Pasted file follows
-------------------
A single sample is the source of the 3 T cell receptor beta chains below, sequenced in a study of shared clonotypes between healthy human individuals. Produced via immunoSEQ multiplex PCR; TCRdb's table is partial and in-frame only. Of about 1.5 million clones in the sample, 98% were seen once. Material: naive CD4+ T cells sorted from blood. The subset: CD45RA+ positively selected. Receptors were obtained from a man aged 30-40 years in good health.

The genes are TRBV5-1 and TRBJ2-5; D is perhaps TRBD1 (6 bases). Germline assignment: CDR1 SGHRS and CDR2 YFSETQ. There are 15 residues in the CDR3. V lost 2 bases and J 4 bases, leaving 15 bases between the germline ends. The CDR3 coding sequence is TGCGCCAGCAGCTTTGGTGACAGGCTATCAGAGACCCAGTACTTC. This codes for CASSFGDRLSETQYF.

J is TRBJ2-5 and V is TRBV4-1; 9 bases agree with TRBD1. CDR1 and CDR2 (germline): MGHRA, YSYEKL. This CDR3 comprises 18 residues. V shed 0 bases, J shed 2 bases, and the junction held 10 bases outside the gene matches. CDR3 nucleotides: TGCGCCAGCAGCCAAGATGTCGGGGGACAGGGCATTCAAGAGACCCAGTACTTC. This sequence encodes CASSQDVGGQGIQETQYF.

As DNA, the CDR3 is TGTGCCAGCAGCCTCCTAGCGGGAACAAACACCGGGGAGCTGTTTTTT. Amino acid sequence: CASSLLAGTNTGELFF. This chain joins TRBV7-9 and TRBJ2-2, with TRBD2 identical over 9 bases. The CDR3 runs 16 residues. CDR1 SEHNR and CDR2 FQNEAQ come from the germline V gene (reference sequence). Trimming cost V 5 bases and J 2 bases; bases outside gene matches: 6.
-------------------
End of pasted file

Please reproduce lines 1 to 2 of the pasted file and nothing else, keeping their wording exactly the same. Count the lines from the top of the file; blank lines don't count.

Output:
A single sample is the source of the 3 T cell receptor beta chains below, sequenced in a study of shared clonotypes between healthy human individuals. Produced via immunoSEQ multiplex PCR; TCRdb's table is partial and in-frame only. Of about 1.5 million clones in the sample, 98% were seen once. Material: naive CD4+ T cells sorted from blood. The subset: CD45RA+ positively selected. Receptors were obtained from a man aged 30-40 years in good health.

The genes are TRBV5-1 and TRBJ2-5; D is perhaps TRBD1 (6 bases). Germline assignment: CDR1 SGHRS and CDR2 YFSETQ. There are 15 residues in the CDR3. V lost 2 bases and J 4 bases, leaving 15 bases between the germline ends. The CDR3 coding sequence is TGCGCCAGCAGCTTTGGTGACAGGCTATCAGAGACCCAGTACTTC. This codes for CASSFGDRLSETQYF.